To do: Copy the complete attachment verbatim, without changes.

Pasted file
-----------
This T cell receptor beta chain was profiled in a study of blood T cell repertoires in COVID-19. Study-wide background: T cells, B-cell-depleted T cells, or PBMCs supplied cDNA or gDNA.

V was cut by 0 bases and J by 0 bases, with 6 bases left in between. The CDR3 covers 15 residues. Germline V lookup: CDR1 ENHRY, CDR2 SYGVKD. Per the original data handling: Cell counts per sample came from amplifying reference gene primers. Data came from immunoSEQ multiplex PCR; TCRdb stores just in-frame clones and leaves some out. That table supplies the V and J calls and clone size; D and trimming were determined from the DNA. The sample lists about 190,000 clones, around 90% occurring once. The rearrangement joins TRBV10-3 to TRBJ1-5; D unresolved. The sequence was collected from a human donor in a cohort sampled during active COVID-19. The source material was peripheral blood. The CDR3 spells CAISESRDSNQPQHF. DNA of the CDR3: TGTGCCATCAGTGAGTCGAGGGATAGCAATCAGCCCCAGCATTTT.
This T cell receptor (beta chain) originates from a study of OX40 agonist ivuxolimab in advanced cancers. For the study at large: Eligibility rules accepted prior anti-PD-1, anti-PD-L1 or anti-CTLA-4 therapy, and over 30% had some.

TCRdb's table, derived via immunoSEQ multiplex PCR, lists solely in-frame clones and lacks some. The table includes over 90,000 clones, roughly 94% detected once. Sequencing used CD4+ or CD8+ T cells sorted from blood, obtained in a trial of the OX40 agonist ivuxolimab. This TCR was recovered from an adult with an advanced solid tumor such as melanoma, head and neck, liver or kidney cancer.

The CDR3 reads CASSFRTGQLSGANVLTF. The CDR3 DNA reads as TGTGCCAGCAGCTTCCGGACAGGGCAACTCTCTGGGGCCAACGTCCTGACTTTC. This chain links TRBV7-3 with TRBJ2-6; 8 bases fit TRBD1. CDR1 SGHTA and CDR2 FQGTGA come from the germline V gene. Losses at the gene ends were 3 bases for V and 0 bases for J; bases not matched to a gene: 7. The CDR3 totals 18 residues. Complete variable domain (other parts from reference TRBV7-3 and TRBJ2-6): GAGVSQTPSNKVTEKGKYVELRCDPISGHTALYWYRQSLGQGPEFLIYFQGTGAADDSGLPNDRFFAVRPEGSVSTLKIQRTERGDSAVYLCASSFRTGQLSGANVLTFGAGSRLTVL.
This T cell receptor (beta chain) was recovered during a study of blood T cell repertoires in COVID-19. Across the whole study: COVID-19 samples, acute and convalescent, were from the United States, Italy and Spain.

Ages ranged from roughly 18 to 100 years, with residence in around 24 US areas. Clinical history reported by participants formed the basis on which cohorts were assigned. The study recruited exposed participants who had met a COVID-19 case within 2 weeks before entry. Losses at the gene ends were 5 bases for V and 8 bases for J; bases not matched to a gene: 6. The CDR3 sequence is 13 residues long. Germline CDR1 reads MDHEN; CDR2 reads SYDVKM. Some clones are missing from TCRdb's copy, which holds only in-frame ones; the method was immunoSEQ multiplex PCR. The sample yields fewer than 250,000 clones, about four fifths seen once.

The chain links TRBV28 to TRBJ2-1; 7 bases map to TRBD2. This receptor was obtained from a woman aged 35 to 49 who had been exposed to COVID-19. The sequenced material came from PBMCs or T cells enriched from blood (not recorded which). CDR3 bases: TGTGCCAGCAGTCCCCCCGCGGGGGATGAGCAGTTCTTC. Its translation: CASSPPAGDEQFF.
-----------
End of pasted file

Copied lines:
This T cell receptor beta chain was profiled in a study of blood T cell repertoires in COVID-19. Study-wide background: T cells, B-cell-depleted T cells, or PBMCs supplied cDNA or gDNA.

V was cut by 0 bases and J by 0 bases, with 6 bases left in between. The CDR3 covers 15 residues. Germline V lookup: CDR1 ENHRY, CDR2 SYGVKD. Per the original data handling: Cell counts per sample came from amplifying reference gene primers. Data came from immunoSEQ multiplex PCR; TCRdb stores just in-frame clones and leaves some out. That table supplies the V and J calls and clone size; D and trimming were determined from the DNA. The sample lists about 190,000 clones, around 90% occurring once. The rearrangement joins TRBV10-3 to TRBJ1-5; D unresolved. The sequence was collected from a human donor in a cohort sampled during active COVID-19. The source material was peripheral blood. The CDR3 spells CAISESRDSNQPQHF. DNA of the CDR3: TGTGCCATCAGTGAGTCGAGGGATAGCAATCAGCCCCAGCATTTT.
This T cell receptor (beta chain) originates from a study of OX40 agonist ivuxolimab in advanced cancers. For the study at large: Eligibility rules accepted prior anti-PD-1, anti-PD-L1 or anti-CTLA-4 therapy, and over 30% had some.

TCRdb's table, derived via immunoSEQ multiplex PCR, lists solely in-frame clones and lacks some. The table includes over 90,000 clones, roughly 94% detected once. Sequencing used CD4+ or CD8+ T cells sorted from blood, obtained in a trial of the OX40 agonist ivuxolimab. This TCR was recovered from an adult with an advanced solid tumor such as melanoma, head and neck, liver or kidney cancer.

The CDR3 reads CASSFRTGQLSGANVLTF. The CDR3 DNA reads as TGTGCCAGCAGCTTCCGGACAGGGCAACTCTCTGGGGCCAACGTCCTGACTTTC. This chain links TRBV7-3 with TRBJ2-6; 8 bases fit TRBD1. CDR1 SGHTA and CDR2 FQGTGA come from the germline V gene. Losses at the gene ends were 3 bases for V and 0 bases for J; bases not matched to a gene: 7. The CDR3 totals 18 residues. Complete variable domain (other parts from reference TRBV7-3 and TRBJ2-6): GAGVSQTPSNKVTEKGKYVELRCDPISGHTALYWYRQSLGQGPEFLIYFQGTGAADDSGLPNDRFFAVRPEGSVSTLKIQRTERGDSAVYLCASSFRTGQLSGANVLTFGAGSRLTVL.
This T cell receptor (beta chain) was recovered during a study of blood T cell repertoires in COVID-19. Across the whole study: COVID-19 samples, acute and convalescent, were from the United States, Italy and Spain.

Ages ranged from roughly 18 to 100 years, with residence in around 24 US areas. Clinical history reported by participants formed the basis on which cohorts were assigned. The study recruited exposed participants who had met a COVID-19 case within 2 weeks before entry. Losses at the gene ends were 5 bases for V and 8 bases for J; bases not matched to a gene: 6. The CDR3 sequence is 13 residues long. Germline CDR1 reads MDHEN; CDR2 reads SYDVKM. Some clones are missing from TCRdb's copy, which holds only in-frame ones; the method was immunoSEQ multiplex PCR. The sample yields fewer than 250,000 clones, about four fifths seen once.

The chain links TRBV28 to TRBJ2-1; 7 bases map to TRBD2. This receptor was obtained from a woman aged 35 to 49 who had been exposed to COVID-19. The sequenced material came from PBMCs or T cells enriched from blood (not recorded which). CDR3 bases: TGTGCCAGCAGTCCCCCCGCGGGGGATGAGCAGTTCTTC. Its translation: CASSPPAGDEQFF.